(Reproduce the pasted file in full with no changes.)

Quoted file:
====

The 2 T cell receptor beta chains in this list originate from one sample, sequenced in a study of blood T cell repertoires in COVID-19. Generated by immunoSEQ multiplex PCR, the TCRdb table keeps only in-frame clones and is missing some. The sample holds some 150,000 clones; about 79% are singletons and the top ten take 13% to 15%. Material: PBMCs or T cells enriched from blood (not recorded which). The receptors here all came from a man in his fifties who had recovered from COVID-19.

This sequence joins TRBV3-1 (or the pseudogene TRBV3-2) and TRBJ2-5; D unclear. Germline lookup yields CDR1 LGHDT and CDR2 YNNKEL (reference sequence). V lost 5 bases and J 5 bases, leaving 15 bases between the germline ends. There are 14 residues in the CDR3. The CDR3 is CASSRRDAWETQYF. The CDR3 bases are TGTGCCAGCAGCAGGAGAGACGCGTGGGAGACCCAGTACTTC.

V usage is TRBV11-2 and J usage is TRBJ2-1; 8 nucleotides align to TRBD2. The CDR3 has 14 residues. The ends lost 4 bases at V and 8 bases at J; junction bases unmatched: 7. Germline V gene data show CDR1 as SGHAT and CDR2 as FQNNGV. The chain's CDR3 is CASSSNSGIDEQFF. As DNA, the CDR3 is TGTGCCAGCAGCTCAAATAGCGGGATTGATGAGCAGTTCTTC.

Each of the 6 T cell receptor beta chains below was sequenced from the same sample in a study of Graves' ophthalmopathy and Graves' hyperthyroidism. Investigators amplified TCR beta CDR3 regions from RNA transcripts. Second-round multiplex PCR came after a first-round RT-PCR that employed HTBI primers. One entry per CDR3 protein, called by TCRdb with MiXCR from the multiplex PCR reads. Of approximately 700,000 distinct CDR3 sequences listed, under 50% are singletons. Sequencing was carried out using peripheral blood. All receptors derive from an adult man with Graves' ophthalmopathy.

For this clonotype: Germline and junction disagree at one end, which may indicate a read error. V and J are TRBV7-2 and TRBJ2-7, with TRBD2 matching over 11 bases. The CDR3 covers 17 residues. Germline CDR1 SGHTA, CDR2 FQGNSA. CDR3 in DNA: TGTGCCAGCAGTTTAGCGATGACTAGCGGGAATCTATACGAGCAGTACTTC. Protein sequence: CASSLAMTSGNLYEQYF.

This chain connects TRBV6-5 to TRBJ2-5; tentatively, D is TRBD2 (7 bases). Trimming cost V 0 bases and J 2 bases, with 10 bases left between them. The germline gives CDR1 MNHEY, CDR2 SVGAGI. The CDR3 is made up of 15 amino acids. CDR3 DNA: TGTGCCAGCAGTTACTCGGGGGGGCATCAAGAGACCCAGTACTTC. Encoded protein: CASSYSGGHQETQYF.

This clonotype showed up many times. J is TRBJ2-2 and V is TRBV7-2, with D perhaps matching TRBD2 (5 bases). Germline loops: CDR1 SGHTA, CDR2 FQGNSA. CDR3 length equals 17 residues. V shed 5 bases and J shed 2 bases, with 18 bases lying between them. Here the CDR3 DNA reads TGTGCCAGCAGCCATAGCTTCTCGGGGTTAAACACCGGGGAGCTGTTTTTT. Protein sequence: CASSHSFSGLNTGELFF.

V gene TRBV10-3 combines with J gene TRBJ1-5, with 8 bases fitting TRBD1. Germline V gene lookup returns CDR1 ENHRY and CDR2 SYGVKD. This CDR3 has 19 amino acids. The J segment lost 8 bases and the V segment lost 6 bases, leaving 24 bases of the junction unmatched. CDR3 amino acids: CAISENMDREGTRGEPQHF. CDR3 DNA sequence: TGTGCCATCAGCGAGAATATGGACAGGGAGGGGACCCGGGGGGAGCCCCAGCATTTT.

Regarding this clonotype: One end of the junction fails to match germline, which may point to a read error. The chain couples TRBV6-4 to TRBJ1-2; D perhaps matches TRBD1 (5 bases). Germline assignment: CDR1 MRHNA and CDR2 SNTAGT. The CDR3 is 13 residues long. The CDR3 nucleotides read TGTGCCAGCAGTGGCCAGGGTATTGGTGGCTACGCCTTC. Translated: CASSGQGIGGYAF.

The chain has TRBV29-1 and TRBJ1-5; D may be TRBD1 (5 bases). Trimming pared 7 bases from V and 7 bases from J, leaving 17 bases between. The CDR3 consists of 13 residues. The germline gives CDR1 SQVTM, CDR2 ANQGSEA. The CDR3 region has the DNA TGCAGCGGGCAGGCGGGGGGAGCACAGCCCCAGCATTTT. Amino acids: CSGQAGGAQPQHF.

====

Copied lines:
The 2 T cell receptor beta chains in this list originate from one sample, sequenced in a study of blood T cell repertoires in COVID-19. Generated by immunoSEQ multiplex PCR, the TCRdb table keeps only in-frame clones and is missing some. The sample holds some 150,000 clones; about 79% are singletons and the top ten take 13% to 15%. Material: PBMCs or T cells enriched from blood (not recorded which). The receptors here all came from a man in his fifties who had recovered from COVID-19.

This sequence joins TRBV3-1 (or the pseudogene TRBV3-2) and TRBJ2-5; D unclear. Germline lookup yields CDR1 LGHDT and CDR2 YNNKEL (reference sequence). V lost 5 bases and J 5 bases, leaving 15 bases between the germline ends. There are 14 residues in the CDR3. The CDR3 is CASSRRDAWETQYF. The CDR3 bases are TGTGCCAGCAGCAGGAGAGACGCGTGGGAGACCCAGTACTTC.

V usage is TRBV11-2 and J usage is TRBJ2-1; 8 nucleotides align to TRBD2. The CDR3 has 14 residues. The ends lost 4 bases at V and 8 bases at J; junction bases unmatched: 7. Germline V gene data show CDR1 as SGHAT and CDR2 as FQNNGV. The chain's CDR3 is CASSSNSGIDEQFF. As DNA, the CDR3 is TGTGCCAGCAGCTCAAATAGCGGGATTGATGAGCAGTTCTTC.

Each of the 6 T cell receptor beta chains below was sequenced from the same sample in a study of Graves' ophthalmopathy and Graves' hyperthyroidism. Investigators amplified TCR beta CDR3 regions from RNA transcripts. Second-round multiplex PCR came after a first-round RT-PCR that employed HTBI primers. One entry per CDR3 protein, called by TCRdb with MiXCR from the multiplex PCR reads. Of approximately 700,000 distinct CDR3 sequences listed, under 50% are singletons. Sequencing was carried out using peripheral blood. All receptors derive from an adult man with Graves' ophthalmopathy.

For this clonotype: Germline and junction disagree at one end, which may indicate a read error. V and J are TRBV7-2 and TRBJ2-7, with TRBD2 matching over 11 bases. The CDR3 covers 17 residues. Germline CDR1 SGHTA, CDR2 FQGNSA. CDR3 in DNA: TGTGCCAGCAGTTTAGCGATGACTAGCGGGAATCTATACGAGCAGTACTTC. Protein sequence: CASSLAMTSGNLYEQYF.

This chain connects TRBV6-5 to TRBJ2-5; tentatively, D is TRBD2 (7 bases). Trimming cost V 0 bases and J 2 bases, with 10 bases left between them. The germline gives CDR1 MNHEY, CDR2 SVGAGI. The CDR3 is made up of 15 amino acids. CDR3 DNA: TGTGCCAGCAGTTACTCGGGGGGGCATCAAGAGACCCAGTACTTC. Encoded protein: CASSYSGGHQETQYF.

This clonotype showed up many times. J is TRBJ2-2 and V is TRBV7-2, with D perhaps matching TRBD2 (5 bases). Germline loops: CDR1 SGHTA, CDR2 FQGNSA. CDR3 length equals 17 residues. V shed 5 bases and J shed 2 bases, with 18 bases lying between them. Here the CDR3 DNA reads TGTGCCAGCAGCCATAGCTTCTCGGGGTTAAACACCGGGGAGCTGTTTTTT. Protein sequence: CASSHSFSGLNTGELFF.

V gene TRBV10-3 combines with J gene TRBJ1-5, with 8 bases fitting TRBD1. Germline V gene lookup returns CDR1 ENHRY and CDR2 SYGVKD. This CDR3 has 19 amino acids. The J segment lost 8 bases and the V segment lost 6 bases, leaving 24 bases of the junction unmatched. CDR3 amino acids: CAISENMDREGTRGEPQHF. CDR3 DNA sequence: TGTGCCATCAGCGAGAATATGGACAGGGAGGGGACCCGGGGGGAGCCCCAGCATTTT.

Regarding this clonotype: One end of the junction fails to match germline, which may point to a read error. The chain couples TRBV6-4 to TRBJ1-2; D perhaps matches TRBD1 (5 bases). Germline assignment: CDR1 MRHNA and CDR2 SNTAGT. The CDR3 is 13 residues long. The CDR3 nucleotides read TGTGCCAGCAGTGGCCAGGGTATTGGTGGCTACGCCTTC. Translated: CASSGQGIGGYAF.

The chain has TRBV29-1 and TRBJ1-5; D may be TRBD1 (5 bases). Trimming pared 7 bases from V and 7 bases from J, leaving 17 bases between. The CDR3 consists of 13 residues. The germline gives CDR1 SQVTM, CDR2 ANQGSEA. The CDR3 region has the DNA TGCAGCGGGCAGGCGGGGGGAGCACAGCCCCAGCATTTT. Amino acids: CSGQAGGAQPQHF.